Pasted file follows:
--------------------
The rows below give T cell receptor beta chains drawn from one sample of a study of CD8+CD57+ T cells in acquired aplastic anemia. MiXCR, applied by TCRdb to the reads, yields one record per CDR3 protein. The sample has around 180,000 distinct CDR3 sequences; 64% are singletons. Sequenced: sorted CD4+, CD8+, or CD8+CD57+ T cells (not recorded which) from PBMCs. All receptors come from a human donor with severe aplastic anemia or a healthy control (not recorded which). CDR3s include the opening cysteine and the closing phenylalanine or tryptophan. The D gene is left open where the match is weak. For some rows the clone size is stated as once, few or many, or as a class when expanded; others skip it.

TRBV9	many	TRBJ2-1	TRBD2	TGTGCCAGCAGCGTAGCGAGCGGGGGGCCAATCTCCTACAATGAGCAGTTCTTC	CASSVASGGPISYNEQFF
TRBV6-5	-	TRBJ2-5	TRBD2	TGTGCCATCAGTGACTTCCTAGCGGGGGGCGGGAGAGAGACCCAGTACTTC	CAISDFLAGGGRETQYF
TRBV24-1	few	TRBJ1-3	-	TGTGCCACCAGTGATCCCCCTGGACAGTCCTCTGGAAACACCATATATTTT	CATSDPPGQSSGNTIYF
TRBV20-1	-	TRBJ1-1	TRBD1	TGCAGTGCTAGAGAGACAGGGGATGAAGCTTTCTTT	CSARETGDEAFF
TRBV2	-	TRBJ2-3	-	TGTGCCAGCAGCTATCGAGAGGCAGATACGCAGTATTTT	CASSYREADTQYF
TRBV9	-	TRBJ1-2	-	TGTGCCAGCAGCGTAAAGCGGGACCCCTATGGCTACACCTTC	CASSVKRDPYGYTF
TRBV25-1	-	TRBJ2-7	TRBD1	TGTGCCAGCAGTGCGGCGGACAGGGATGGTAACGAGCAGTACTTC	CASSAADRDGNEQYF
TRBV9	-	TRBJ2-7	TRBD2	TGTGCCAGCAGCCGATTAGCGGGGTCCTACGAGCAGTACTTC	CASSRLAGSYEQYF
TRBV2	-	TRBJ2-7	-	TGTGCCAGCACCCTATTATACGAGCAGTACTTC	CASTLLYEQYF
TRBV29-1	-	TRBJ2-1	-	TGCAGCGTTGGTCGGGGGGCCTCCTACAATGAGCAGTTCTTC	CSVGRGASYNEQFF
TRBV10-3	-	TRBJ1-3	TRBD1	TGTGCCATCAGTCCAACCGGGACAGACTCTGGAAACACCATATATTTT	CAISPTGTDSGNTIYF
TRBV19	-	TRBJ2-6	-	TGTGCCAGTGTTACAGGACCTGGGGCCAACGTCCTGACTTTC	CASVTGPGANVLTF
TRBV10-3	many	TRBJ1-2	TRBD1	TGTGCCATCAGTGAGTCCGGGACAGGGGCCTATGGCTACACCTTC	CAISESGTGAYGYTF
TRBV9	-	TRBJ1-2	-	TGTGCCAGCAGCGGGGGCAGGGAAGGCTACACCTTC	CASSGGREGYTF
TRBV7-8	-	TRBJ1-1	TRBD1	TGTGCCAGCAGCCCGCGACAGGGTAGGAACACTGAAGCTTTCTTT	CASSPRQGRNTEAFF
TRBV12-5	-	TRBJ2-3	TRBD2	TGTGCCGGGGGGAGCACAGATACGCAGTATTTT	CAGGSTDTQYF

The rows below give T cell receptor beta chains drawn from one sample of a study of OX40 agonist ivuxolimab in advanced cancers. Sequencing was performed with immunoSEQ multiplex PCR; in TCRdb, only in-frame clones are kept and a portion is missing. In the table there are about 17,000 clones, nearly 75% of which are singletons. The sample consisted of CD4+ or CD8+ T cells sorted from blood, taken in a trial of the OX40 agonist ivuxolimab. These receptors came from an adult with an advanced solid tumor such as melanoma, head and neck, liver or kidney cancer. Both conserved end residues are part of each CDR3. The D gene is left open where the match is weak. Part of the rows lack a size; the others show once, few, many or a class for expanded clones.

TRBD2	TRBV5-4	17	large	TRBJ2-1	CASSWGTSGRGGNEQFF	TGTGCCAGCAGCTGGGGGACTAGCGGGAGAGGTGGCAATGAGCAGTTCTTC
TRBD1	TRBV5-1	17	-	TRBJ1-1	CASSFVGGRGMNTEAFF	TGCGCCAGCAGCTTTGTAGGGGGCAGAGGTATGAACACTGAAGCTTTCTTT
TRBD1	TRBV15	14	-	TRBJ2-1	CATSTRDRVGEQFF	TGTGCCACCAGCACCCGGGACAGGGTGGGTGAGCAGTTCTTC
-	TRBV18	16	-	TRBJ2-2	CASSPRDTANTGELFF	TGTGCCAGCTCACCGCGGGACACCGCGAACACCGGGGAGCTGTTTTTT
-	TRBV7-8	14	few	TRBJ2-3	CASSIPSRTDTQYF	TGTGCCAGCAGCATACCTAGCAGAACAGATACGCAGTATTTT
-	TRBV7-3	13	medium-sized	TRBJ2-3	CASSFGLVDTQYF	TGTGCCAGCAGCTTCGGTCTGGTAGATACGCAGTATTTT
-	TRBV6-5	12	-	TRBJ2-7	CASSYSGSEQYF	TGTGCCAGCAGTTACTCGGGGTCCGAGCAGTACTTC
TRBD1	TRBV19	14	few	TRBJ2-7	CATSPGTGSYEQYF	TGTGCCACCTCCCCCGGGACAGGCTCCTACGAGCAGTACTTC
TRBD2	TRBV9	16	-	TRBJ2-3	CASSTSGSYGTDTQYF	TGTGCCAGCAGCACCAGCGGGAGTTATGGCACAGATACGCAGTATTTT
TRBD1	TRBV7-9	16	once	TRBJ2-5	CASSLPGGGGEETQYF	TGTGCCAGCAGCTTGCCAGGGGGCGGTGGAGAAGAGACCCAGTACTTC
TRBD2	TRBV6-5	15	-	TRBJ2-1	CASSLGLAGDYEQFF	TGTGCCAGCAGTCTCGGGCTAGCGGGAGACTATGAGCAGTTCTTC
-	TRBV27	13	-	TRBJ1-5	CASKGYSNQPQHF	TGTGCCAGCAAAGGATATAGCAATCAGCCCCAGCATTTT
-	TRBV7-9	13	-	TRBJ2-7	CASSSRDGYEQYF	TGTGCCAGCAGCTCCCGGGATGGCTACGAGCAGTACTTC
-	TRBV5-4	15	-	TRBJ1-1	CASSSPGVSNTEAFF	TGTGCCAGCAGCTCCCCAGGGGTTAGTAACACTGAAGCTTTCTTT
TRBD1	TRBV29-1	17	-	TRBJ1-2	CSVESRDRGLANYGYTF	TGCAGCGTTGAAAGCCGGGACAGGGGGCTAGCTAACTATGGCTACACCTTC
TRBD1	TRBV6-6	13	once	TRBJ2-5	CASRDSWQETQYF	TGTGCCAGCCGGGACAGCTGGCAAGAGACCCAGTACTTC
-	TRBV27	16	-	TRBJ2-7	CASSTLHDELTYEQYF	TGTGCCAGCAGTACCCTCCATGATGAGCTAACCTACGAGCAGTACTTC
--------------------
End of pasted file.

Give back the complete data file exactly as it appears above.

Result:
The rows below give T cell receptor beta chains drawn from one sample of a study of CD8+CD57+ T cells in acquired aplastic anemia. MiXCR, applied by TCRdb to the reads, yields one record per CDR3 protein. The sample has around 180,000 distinct CDR3 sequences; 64% are singletons. Sequenced: sorted CD4+, CD8+, or CD8+CD57+ T cells (not recorded which) from PBMCs. All receptors come from a human donor with severe aplastic anemia or a healthy control (not recorded which). CDR3s include the opening cysteine and the closing phenylalanine or tryptophan. The D gene is left open where the match is weak. For some rows the clone size is stated as once, few or many, or as a class when expanded; others skip it.

TRBV9	many	TRBJ2-1	TRBD2	TGTGCCAGCAGCGTAGCGAGCGGGGGGCCAATCTCCTACAATGAGCAGTTCTTC	CASSVASGGPISYNEQFF
TRBV6-5	-	TRBJ2-5	TRBD2	TGTGCCATCAGTGACTTCCTAGCGGGGGGCGGGAGAGAGACCCAGTACTTC	CAISDFLAGGGRETQYF
TRBV24-1	few	TRBJ1-3	-	TGTGCCACCAGTGATCCCCCTGGACAGTCCTCTGGAAACACCATATATTTT	CATSDPPGQSSGNTIYF
TRBV20-1	-	TRBJ1-1	TRBD1	TGCAGTGCTAGAGAGACAGGGGATGAAGCTTTCTTT	CSARETGDEAFF
TRBV2	-	TRBJ2-3	-	TGTGCCAGCAGCTATCGAGAGGCAGATACGCAGTATTTT	CASSYREADTQYF
TRBV9	-	TRBJ1-2	-	TGTGCCAGCAGCGTAAAGCGGGACCCCTATGGCTACACCTTC	CASSVKRDPYGYTF
TRBV25-1	-	TRBJ2-7	TRBD1	TGTGCCAGCAGTGCGGCGGACAGGGATGGTAACGAGCAGTACTTC	CASSAADRDGNEQYF
TRBV9	-	TRBJ2-7	TRBD2	TGTGCCAGCAGCCGATTAGCGGGGTCCTACGAGCAGTACTTC	CASSRLAGSYEQYF
TRBV2	-	TRBJ2-7	-	TGTGCCAGCACCCTATTATACGAGCAGTACTTC	CASTLLYEQYF
TRBV29-1	-	TRBJ2-1	-	TGCAGCGTTGGTCGGGGGGCCTCCTACAATGAGCAGTTCTTC	CSVGRGASYNEQFF
TRBV10-3	-	TRBJ1-3	TRBD1	TGTGCCATCAGTCCAACCGGGACAGACTCTGGAAACACCATATATTTT	CAISPTGTDSGNTIYF
TRBV19	-	TRBJ2-6	-	TGTGCCAGTGTTACAGGACCTGGGGCCAACGTCCTGACTTTC	CASVTGPGANVLTF
TRBV10-3	many	TRBJ1-2	TRBD1	TGTGCCATCAGTGAGTCCGGGACAGGGGCCTATGGCTACACCTTC	CAISESGTGAYGYTF
TRBV9	-	TRBJ1-2	-	TGTGCCAGCAGCGGGGGCAGGGAAGGCTACACCTTC	CASSGGREGYTF
TRBV7-8	-	TRBJ1-1	TRBD1	TGTGCCAGCAGCCCGCGACAGGGTAGGAACACTGAAGCTTTCTTT	CASSPRQGRNTEAFF
TRBV12-5	-	TRBJ2-3	TRBD2	TGTGCCGGGGGGAGCACAGATACGCAGTATTTT	CAGGSTDTQYF

The rows below give T cell receptor beta chains drawn from one sample of a study of OX40 agonist ivuxolimab in advanced cancers. Sequencing was performed with immunoSEQ multiplex PCR; in TCRdb, only in-frame clones are kept and a portion is missing. In the table there are about 17,000 clones, nearly 75% of which are singletons. The sample consisted of CD4+ or CD8+ T cells sorted from blood, taken in a trial of the OX40 agonist ivuxolimab. These receptors came from an adult with an advanced solid tumor such as melanoma, head and neck, liver or kidney cancer. Both conserved end residues are part of each CDR3. The D gene is left open where the match is weak. Part of the rows lack a size; the others show once, few, many or a class for expanded clones.

TRBD2	TRBV5-4	17	large	TRBJ2-1	CASSWGTSGRGGNEQFF	TGTGCCAGCAGCTGGGGGACTAGCGGGAGAGGTGGCAATGAGCAGTTCTTC
TRBD1	TRBV5-1	17	-	TRBJ1-1	CASSFVGGRGMNTEAFF	TGCGCCAGCAGCTTTGTAGGGGGCAGAGGTATGAACACTGAAGCTTTCTTT
TRBD1	TRBV15	14	-	TRBJ2-1	CATSTRDRVGEQFF	TGTGCCACCAGCACCCGGGACAGGGTGGGTGAGCAGTTCTTC
-	TRBV18	16	-	TRBJ2-2	CASSPRDTANTGELFF	TGTGCCAGCTCACCGCGGGACACCGCGAACACCGGGGAGCTGTTTTTT
-	TRBV7-8	14	few	TRBJ2-3	CASSIPSRTDTQYF	TGTGCCAGCAGCATACCTAGCAGAACAGATACGCAGTATTTT
-	TRBV7-3	13	medium-sized	TRBJ2-3	CASSFGLVDTQYF	TGTGCCAGCAGCTTCGGTCTGGTAGATACGCAGTATTTT
-	TRBV6-5	12	-	TRBJ2-7	CASSYSGSEQYF	TGTGCCAGCAGTTACTCGGGGTCCGAGCAGTACTTC
TRBD1	TRBV19	14	few	TRBJ2-7	CATSPGTGSYEQYF	TGTGCCACCTCCCCCGGGACAGGCTCCTACGAGCAGTACTTC
TRBD2	TRBV9	16	-	TRBJ2-3	CASSTSGSYGTDTQYF	TGTGCCAGCAGCACCAGCGGGAGTTATGGCACAGATACGCAGTATTTT
TRBD1	TRBV7-9	16	once	TRBJ2-5	CASSLPGGGGEETQYF	TGTGCCAGCAGCTTGCCAGGGGGCGGTGGAGAAGAGACCCAGTACTTC
TRBD2	TRBV6-5	15	-	TRBJ2-1	CASSLGLAGDYEQFF	TGTGCCAGCAGTCTCGGGCTAGCGGGAGACTATGAGCAGTTCTTC
-	TRBV27	13	-	TRBJ1-5	CASKGYSNQPQHF	TGTGCCAGCAAAGGATATAGCAATCAGCCCCAGCATTTT
-	TRBV7-9	13	-	TRBJ2-7	CASSSRDGYEQYF	TGTGCCAGCAGCTCCCGGGATGGCTACGAGCAGTACTTC
-	TRBV5-4	15	-	TRBJ1-1	CASSSPGVSNTEAFF	TGTGCCAGCAGCTCCCCAGGGGTTAGTAACACTGAAGCTTTCTTT
TRBD1	TRBV29-1	17	-	TRBJ1-2	CSVESRDRGLANYGYTF	TGCAGCGTTGAAAGCCGGGACAGGGGGCTAGCTAACTATGGCTACACCTTC
TRBD1	TRBV6-6	13	once	TRBJ2-5	CASRDSWQETQYF	TGTGCCAGCCGGGACAGCTGGCAAGAGACCCAGTACTTC
-	TRBV27	16	-	TRBJ2-7	CASSTLHDELTYEQYF	TGTGCCAGCAGTACCCTCCATGATGAGCTAACCTACGAGCAGTACTTC